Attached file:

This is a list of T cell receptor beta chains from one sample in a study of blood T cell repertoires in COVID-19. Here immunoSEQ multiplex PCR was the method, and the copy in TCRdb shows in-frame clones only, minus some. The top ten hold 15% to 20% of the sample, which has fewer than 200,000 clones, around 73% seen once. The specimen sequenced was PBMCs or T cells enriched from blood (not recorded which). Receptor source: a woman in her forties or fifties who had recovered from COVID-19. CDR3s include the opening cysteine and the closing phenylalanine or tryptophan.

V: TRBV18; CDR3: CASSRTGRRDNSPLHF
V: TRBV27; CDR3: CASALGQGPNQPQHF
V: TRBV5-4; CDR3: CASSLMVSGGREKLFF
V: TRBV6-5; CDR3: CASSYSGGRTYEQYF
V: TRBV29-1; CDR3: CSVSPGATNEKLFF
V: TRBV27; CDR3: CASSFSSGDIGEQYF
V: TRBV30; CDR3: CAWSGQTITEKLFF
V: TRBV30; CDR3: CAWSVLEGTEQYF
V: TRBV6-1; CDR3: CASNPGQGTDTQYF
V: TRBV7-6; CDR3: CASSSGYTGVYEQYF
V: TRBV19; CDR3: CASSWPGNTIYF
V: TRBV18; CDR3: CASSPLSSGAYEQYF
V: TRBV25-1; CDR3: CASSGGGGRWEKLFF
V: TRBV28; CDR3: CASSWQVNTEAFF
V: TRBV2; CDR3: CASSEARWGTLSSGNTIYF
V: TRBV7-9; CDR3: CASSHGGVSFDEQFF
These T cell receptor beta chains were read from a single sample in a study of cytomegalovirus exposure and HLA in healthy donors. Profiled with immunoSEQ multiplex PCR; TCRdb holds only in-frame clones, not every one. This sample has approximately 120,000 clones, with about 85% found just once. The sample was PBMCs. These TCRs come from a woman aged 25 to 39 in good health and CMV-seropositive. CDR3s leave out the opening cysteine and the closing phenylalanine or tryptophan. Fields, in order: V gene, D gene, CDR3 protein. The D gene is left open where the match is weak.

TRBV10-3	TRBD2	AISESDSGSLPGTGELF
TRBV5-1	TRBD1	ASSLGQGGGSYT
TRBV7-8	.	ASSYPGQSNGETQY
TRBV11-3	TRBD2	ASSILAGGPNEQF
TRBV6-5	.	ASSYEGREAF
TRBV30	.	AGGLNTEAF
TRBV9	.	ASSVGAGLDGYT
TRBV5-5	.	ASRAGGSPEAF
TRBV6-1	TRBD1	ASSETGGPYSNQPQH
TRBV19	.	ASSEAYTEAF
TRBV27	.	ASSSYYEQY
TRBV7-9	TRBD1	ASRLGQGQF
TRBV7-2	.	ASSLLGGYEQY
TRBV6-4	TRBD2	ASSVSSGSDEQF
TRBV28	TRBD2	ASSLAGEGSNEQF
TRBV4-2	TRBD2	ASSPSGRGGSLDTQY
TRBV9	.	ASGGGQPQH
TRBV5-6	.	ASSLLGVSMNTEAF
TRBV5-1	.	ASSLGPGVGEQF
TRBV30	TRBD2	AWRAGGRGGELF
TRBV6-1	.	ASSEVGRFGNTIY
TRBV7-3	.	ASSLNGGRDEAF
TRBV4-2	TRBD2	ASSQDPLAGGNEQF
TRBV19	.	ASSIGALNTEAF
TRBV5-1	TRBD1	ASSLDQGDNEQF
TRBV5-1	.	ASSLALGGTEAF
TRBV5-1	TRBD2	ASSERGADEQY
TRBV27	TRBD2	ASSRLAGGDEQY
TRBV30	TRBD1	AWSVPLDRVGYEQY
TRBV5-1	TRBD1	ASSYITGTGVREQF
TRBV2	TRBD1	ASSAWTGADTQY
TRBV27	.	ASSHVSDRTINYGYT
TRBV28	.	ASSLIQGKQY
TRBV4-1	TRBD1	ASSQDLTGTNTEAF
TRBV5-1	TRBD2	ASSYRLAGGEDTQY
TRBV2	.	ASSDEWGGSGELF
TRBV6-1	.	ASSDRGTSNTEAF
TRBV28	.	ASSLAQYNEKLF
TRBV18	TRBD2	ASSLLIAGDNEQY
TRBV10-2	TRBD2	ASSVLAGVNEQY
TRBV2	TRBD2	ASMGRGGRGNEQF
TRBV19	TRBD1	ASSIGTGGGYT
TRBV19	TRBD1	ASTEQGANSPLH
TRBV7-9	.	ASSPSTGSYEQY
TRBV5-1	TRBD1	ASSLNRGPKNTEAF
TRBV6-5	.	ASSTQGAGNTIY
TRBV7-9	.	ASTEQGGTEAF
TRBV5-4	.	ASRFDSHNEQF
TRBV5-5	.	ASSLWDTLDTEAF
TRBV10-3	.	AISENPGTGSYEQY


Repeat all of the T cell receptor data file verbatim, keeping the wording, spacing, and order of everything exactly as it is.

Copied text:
This is a list of T cell receptor beta chains from one sample in a study of blood T cell repertoires in COVID-19. Here immunoSEQ multiplex PCR was the method, and the copy in TCRdb shows in-frame clones only, minus some. The top ten hold 15% to 20% of the sample, which has fewer than 200,000 clones, around 73% seen once. The specimen sequenced was PBMCs or T cells enriched from blood (not recorded which). Receptor source: a woman in her forties or fifties who had recovered from COVID-19. CDR3s include the opening cysteine and the closing phenylalanine or tryptophan.

V: TRBV18; CDR3: CASSRTGRRDNSPLHF
V: TRBV27; CDR3: CASALGQGPNQPQHF
V: TRBV5-4; CDR3: CASSLMVSGGREKLFF
V: TRBV6-5; CDR3: CASSYSGGRTYEQYF
V: TRBV29-1; CDR3: CSVSPGATNEKLFF
V: TRBV27; CDR3: CASSFSSGDIGEQYF
V: TRBV30; CDR3: CAWSGQTITEKLFF
V: TRBV30; CDR3: CAWSVLEGTEQYF
V: TRBV6-1; CDR3: CASNPGQGTDTQYF
V: TRBV7-6; CDR3: CASSSGYTGVYEQYF
V: TRBV19; CDR3: CASSWPGNTIYF
V: TRBV18; CDR3: CASSPLSSGAYEQYF
V: TRBV25-1; CDR3: CASSGGGGRWEKLFF
V: TRBV28; CDR3: CASSWQVNTEAFF
V: TRBV2; CDR3: CASSEARWGTLSSGNTIYF
V: TRBV7-9; CDR3: CASSHGGVSFDEQFF
These T cell receptor beta chains were read from a single sample in a study of cytomegalovirus exposure and HLA in healthy donors. Profiled with immunoSEQ multiplex PCR; TCRdb holds only in-frame clones, not every one. This sample has approximately 120,000 clones, with about 85% found just once. The sample was PBMCs. These TCRs come from a woman aged 25 to 39 in good health and CMV-seropositive. CDR3s leave out the opening cysteine and the closing phenylalanine or tryptophan. Fields, in order: V gene, D gene, CDR3 protein. The D gene is left open where the match is weak.

TRBV10-3	TRBD2	AISESDSGSLPGTGELF
TRBV5-1	TRBD1	ASSLGQGGGSYT
TRBV7-8	.	ASSYPGQSNGETQY
TRBV11-3	TRBD2	ASSILAGGPNEQF
TRBV6-5	.	ASSYEGREAF
TRBV30	.	AGGLNTEAF
TRBV9	.	ASSVGAGLDGYT
TRBV5-5	.	ASRAGGSPEAF
TRBV6-1	TRBD1	ASSETGGPYSNQPQH
TRBV19	.	ASSEAYTEAF
TRBV27	.	ASSSYYEQY
TRBV7-9	TRBD1	ASRLGQGQF
TRBV7-2	.	ASSLLGGYEQY
TRBV6-4	TRBD2	ASSVSSGSDEQF
TRBV28	TRBD2	ASSLAGEGSNEQF
TRBV4-2	TRBD2	ASSPSGRGGSLDTQY
TRBV9	.	ASGGGQPQH
TRBV5-6	.	ASSLLGVSMNTEAF
TRBV5-1	.	ASSLGPGVGEQF
TRBV30	TRBD2	AWRAGGRGGELF
TRBV6-1	.	ASSEVGRFGNTIY
TRBV7-3	.	ASSLNGGRDEAF
TRBV4-2	TRBD2	ASSQDPLAGGNEQF
TRBV19	.	ASSIGALNTEAF
TRBV5-1	TRBD1	ASSLDQGDNEQF
TRBV5-1	.	ASSLALGGTEAF
TRBV5-1	TRBD2	ASSERGADEQY
TRBV27	TRBD2	ASSRLAGGDEQY
TRBV30	TRBD1	AWSVPLDRVGYEQY
TRBV5-1	TRBD1	ASSYITGTGVREQF
TRBV2	TRBD1	ASSAWTGADTQY
TRBV27	.	ASSHVSDRTINYGYT
TRBV28	.	ASSLIQGKQY
TRBV4-1	TRBD1	ASSQDLTGTNTEAF
TRBV5-1	TRBD2	ASSYRLAGGEDTQY
TRBV2	.	ASSDEWGGSGELF
TRBV6-1	.	ASSDRGTSNTEAF
TRBV28	.	ASSLAQYNEKLF
TRBV18	TRBD2	ASSLLIAGDNEQY
TRBV10-2	TRBD2	ASSVLAGVNEQY
TRBV2	TRBD2	ASMGRGGRGNEQF
TRBV19	TRBD1	ASSIGTGGGYT
TRBV19	TRBD1	ASTEQGANSPLH
TRBV7-9	.	ASSPSTGSYEQY
TRBV5-1	TRBD1	ASSLNRGPKNTEAF
TRBV6-5	.	ASSTQGAGNTIY
TRBV7-9	.	ASTEQGGTEAF
TRBV5-4	.	ASRFDSHNEQF
TRBV5-5	.	ASSLWDTLDTEAF
TRBV10-3	.	AISENPGTGSYEQY